The close bond between families, friends and one’s local community that once were so strong, has in this individualistic and secular age almost disappeared. Before, we were raised in big families and were taught the profession of our parents which most likely was farming (The alternatives were not many.) We were raised into moulds and accepted it that way.
Today is different. We are expected to build our own moulds, to construct our own lives. If we end up sad or lonely, it is easy to see why we are to blame. Norms such as how to raise children, whom to love, and how countries should be run have also changed and become less specific.
Thus a lack of belongingness has grown. According to a study made for the publication The Economist in 2018, more than one-fifth of American adults are often or always feeling left out, isolated and/or lonely. Another study reveals that the average American has less close friends today compared to the 1980s.
Before-mentioned Sociologist Émile Durkheim noticed a diminishing sense of belongingness in modern society. As his home, France, in the late 19th century transformed into an industrial, capitalist (and therefore individualistic) country, society became less secularised too. Religion that once offered a sense of belonging and community had been replaced by capitalism that failed to do the same.
Studies show that loneliness is most prevalent among the young. Most of them conclude that Social Media is the fundamental cause of this problem. We compare ourselves with pictures and videos from friends and celebrities, which leads to low self-esteem and a feeling of envy.
We envy others not because our own lives are objectively miserable, but because they are having a better time than us. Or, so it seems at least. People intentionally share moments in their life that contribute to making them seem happy and successful. Their lives are not necessarily better. They only appear so.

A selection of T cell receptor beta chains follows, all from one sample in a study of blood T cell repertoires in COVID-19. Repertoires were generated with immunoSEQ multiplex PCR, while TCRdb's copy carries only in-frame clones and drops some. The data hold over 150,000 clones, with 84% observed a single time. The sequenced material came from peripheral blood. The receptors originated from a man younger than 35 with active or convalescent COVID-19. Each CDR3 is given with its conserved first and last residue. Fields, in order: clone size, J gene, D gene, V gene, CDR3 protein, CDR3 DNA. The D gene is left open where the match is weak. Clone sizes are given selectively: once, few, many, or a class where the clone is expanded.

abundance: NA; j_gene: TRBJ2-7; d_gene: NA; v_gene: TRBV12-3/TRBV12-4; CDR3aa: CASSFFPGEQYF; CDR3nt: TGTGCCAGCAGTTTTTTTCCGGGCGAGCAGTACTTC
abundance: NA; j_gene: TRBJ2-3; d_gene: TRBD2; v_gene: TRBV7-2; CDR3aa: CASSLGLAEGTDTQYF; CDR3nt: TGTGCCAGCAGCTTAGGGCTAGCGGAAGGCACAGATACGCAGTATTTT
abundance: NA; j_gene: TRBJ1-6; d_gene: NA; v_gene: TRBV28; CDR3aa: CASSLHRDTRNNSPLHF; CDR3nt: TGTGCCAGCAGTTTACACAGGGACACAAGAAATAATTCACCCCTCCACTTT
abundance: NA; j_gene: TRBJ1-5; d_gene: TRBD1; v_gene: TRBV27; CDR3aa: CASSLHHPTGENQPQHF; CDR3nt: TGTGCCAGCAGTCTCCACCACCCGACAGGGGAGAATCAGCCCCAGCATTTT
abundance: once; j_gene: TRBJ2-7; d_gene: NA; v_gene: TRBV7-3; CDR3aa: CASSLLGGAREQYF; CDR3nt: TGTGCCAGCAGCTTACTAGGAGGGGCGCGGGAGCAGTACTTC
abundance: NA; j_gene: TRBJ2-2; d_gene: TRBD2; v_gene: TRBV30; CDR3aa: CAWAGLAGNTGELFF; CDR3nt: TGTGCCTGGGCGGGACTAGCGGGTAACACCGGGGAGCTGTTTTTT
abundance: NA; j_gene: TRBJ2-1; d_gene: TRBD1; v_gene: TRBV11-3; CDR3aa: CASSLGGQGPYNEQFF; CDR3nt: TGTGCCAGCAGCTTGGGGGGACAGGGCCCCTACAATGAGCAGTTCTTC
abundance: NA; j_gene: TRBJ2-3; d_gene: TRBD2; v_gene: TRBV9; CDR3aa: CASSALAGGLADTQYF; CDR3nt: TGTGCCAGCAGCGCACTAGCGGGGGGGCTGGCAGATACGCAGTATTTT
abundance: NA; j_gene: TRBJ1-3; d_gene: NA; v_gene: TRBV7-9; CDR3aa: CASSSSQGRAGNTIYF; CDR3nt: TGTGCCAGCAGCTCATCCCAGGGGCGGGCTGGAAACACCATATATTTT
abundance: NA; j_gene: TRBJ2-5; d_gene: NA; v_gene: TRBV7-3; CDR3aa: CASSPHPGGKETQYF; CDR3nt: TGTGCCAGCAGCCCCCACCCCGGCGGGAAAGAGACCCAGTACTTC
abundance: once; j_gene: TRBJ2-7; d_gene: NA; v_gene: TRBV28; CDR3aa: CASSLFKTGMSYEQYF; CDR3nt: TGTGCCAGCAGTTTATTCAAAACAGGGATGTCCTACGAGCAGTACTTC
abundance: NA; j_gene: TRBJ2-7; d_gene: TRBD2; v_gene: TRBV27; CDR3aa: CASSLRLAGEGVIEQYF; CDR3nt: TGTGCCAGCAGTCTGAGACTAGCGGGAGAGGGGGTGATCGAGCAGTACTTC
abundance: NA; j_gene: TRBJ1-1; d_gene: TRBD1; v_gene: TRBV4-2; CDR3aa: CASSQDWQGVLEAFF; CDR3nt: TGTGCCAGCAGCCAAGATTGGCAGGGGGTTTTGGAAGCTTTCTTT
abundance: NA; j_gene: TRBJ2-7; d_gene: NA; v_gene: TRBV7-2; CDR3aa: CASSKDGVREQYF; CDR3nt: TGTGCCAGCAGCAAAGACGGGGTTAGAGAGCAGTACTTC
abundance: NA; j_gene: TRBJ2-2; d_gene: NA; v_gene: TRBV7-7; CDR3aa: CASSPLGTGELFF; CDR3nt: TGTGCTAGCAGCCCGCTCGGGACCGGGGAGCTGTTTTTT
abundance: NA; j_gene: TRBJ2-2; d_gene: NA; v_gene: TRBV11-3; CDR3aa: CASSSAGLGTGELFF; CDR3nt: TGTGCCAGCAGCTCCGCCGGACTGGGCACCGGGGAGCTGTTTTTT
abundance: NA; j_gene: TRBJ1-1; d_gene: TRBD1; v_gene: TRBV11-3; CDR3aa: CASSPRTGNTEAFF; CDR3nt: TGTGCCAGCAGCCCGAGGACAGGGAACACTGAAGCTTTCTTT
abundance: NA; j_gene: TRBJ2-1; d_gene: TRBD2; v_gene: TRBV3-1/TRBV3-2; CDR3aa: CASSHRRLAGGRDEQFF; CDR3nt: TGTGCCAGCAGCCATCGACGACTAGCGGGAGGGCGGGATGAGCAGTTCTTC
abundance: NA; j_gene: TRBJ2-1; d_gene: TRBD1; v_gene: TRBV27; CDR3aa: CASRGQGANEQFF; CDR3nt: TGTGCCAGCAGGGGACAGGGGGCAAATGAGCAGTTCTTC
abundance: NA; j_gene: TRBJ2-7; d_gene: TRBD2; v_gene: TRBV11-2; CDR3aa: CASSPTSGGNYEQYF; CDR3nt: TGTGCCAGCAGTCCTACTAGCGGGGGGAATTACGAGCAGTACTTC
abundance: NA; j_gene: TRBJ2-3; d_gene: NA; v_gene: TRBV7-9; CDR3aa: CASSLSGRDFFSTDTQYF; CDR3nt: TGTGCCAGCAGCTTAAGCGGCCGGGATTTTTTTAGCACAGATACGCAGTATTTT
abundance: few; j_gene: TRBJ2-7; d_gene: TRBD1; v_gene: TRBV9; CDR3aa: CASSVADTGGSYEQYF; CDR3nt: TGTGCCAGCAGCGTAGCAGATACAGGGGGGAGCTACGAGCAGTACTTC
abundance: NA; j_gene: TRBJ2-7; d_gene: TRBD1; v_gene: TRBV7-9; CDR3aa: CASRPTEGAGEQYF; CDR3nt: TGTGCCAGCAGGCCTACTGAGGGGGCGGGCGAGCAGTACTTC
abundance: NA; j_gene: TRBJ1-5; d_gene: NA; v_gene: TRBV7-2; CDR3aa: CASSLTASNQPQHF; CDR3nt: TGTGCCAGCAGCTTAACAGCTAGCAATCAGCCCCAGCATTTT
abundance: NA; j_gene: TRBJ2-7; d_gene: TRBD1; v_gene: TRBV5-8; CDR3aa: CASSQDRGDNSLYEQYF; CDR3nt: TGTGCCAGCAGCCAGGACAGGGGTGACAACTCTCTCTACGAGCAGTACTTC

A simple solution to mitigate these problems could be to stop using social media. Social media is made intentionally addictive to maximise profit and quitting is, therefore, not an easy task. If they were made for the sole purpose of socialising, there would not be functions such as the infinite scroll and likes.
The result of our individualistic society is that a record amount of people are either depressed or lonely. On top of that, these mental health issues have a profound effect on our physical health, such as insomnia, weight loss or gain, heart diseases, and a cognitive decline. Sometimes it leads to suicide. Resolving these issues must be a priority from now on.
Addressing these issues is essential in getting people to understand the brutal consequences of individualism. Here are some questions that need to be answered when figuring out a better society for all:
- What will create a universal sense of belongingness?
- What will cure our greed for more and make us accept what we already have?
Jakob Wilmer. August 2019